Though commonly called antelope, pronghorn are not related to gazelles, eland, or other true antelope species, which are native only to Africa and Asia. Pronghorn are an endemic North American ungulate, a holdover from when mastodons, ground sloths, and other ice age mammals roamed the continent. In all the world, no other species is like the pronghorn. Its closest genetic relative is, of all things, the giraffe.
Pronghorn have lived in North America for millions of years, surviving glacial eras, volcanic ash winters, and predation by the now-extinct American cheetah. But it took humans only 50 years around the turn of the 20th century to nearly wipe out the animals. After explorers and trappers opened the West, the teeming herds of wildlife observed just a few decades earlier by Lewis and Clark were quickly overrun. Ambitious pioneers punched railroads and telegraph lines across the prairie, plowing arable land and replacing hoofed wildlife with cattle. Pronghorn were shot by hungry farmers and unregulated market hunters. By the early 1900s the total pronghorn population in North America was reduced to fewer than 15,000.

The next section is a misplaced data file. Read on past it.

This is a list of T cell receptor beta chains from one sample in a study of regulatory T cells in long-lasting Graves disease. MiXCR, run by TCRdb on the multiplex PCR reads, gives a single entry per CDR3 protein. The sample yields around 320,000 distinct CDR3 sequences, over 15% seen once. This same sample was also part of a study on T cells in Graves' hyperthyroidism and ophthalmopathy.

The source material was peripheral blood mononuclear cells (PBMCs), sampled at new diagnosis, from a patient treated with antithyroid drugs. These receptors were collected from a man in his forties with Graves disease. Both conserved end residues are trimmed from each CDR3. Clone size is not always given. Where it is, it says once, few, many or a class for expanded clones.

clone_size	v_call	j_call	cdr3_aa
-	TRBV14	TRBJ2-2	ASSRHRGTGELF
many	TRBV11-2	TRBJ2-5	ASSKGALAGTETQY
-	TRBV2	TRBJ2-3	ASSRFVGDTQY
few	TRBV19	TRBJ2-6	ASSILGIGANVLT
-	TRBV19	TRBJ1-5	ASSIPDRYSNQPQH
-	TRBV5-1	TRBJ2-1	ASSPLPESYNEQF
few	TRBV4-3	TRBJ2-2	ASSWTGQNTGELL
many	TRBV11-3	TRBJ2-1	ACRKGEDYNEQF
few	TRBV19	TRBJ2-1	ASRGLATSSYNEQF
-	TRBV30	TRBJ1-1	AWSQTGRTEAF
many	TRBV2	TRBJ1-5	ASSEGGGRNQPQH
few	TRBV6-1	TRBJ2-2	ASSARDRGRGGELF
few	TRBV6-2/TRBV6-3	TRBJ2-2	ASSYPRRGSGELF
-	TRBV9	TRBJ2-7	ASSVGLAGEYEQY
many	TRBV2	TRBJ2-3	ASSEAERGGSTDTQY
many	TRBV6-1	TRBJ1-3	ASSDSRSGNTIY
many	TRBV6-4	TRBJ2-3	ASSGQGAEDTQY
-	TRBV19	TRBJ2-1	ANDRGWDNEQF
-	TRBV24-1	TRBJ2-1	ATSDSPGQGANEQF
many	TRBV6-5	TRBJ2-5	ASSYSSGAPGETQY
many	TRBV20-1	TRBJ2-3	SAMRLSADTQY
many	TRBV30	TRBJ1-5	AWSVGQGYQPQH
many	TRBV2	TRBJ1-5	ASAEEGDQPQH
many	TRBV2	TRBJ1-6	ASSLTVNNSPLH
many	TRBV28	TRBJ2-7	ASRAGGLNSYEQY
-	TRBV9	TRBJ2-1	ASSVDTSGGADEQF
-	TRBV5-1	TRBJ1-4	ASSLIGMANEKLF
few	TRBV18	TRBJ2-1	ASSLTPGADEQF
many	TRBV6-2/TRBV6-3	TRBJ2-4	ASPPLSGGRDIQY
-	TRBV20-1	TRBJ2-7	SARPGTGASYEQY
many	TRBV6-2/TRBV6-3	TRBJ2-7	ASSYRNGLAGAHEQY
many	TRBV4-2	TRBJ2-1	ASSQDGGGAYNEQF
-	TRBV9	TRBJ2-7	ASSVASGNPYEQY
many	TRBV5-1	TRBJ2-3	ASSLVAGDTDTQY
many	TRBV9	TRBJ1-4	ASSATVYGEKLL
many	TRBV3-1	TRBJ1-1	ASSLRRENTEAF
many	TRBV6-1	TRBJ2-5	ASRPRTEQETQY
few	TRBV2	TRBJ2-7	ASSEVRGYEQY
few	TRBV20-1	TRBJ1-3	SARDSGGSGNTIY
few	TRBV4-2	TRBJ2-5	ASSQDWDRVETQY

Conservation-minded hunters and land-owners eventually repopulated the plains with the fleet-footed animals. Working with state bi-ol-ogists, they trapped pronghorn in population strongholds and relocated the animals in historic habitat. Within decades, pronghorn had recolonized the American West, although in nowhere near pre-settlement numbers and only in marginalized fragments of their historic range. Today, pronghorn number over 1 million across North America. In some parts of the West they are common enough to take for granted.
From "Pronghorn in Motion" by Ben Long, Montana Outdoors, November-December 2011